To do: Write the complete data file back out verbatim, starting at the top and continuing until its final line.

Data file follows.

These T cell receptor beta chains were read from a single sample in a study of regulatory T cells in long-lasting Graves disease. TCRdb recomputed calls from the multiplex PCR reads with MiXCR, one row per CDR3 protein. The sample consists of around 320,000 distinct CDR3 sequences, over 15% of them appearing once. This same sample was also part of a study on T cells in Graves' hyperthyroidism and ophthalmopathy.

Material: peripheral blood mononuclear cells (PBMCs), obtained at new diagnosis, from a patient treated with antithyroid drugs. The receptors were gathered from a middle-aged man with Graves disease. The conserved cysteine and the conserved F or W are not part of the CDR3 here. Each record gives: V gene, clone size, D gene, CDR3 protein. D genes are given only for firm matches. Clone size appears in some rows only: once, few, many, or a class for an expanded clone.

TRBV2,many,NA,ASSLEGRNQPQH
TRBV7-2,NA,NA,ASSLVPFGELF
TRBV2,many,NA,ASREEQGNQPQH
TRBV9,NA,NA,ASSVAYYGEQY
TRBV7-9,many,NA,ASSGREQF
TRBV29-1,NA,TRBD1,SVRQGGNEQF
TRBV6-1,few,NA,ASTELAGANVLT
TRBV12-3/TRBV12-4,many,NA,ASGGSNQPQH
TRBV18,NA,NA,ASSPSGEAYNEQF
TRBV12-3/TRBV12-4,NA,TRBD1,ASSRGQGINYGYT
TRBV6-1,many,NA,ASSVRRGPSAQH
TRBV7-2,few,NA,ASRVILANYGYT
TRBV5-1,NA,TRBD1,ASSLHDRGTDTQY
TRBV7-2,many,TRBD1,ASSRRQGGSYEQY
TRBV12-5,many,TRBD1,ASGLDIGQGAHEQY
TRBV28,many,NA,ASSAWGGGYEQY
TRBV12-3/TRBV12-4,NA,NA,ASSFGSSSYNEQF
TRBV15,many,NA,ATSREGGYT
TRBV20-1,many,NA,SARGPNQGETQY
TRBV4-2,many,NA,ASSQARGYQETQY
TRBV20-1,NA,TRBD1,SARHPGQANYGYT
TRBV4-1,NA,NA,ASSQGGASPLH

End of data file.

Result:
These T cell receptor beta chains were read from a single sample in a study of regulatory T cells in long-lasting Graves disease. TCRdb recomputed calls from the multiplex PCR reads with MiXCR, one row per CDR3 protein. The sample consists of around 320,000 distinct CDR3 sequences, over 15% of them appearing once. This same sample was also part of a study on T cells in Graves' hyperthyroidism and ophthalmopathy.

Material: peripheral blood mononuclear cells (PBMCs), obtained at new diagnosis, from a patient treated with antithyroid drugs. The receptors were gathered from a middle-aged man with Graves disease. The conserved cysteine and the conserved F or W are not part of the CDR3 here. Each record gives: V gene, clone size, D gene, CDR3 protein. D genes are given only for firm matches. Clone size appears in some rows only: once, few, many, or a class for an expanded clone.

TRBV2,many,NA,ASSLEGRNQPQH
TRBV7-2,NA,NA,ASSLVPFGELF
TRBV2,many,NA,ASREEQGNQPQH
TRBV9,NA,NA,ASSVAYYGEQY
TRBV7-9,many,NA,ASSGREQF
TRBV29-1,NA,TRBD1,SVRQGGNEQF
TRBV6-1,few,NA,ASTELAGANVLT
TRBV12-3/TRBV12-4,many,NA,ASGGSNQPQH
TRBV18,NA,NA,ASSPSGEAYNEQF
TRBV12-3/TRBV12-4,NA,TRBD1,ASSRGQGINYGYT
TRBV6-1,many,NA,ASSVRRGPSAQH
TRBV7-2,few,NA,ASRVILANYGYT
TRBV5-1,NA,TRBD1,ASSLHDRGTDTQY
TRBV7-2,many,TRBD1,ASSRRQGGSYEQY
TRBV12-5,many,TRBD1,ASGLDIGQGAHEQY
TRBV28,many,NA,ASSAWGGGYEQY
TRBV12-3/TRBV12-4,NA,NA,ASSFGSSSYNEQF
TRBV15,many,NA,ATSREGGYT
TRBV20-1,many,NA,SARGPNQGETQY
TRBV4-2,many,NA,ASSQARGYQETQY
TRBV20-1,NA,TRBD1,SARHPGQANYGYT
TRBV4-1,NA,NA,ASSQGGASPLH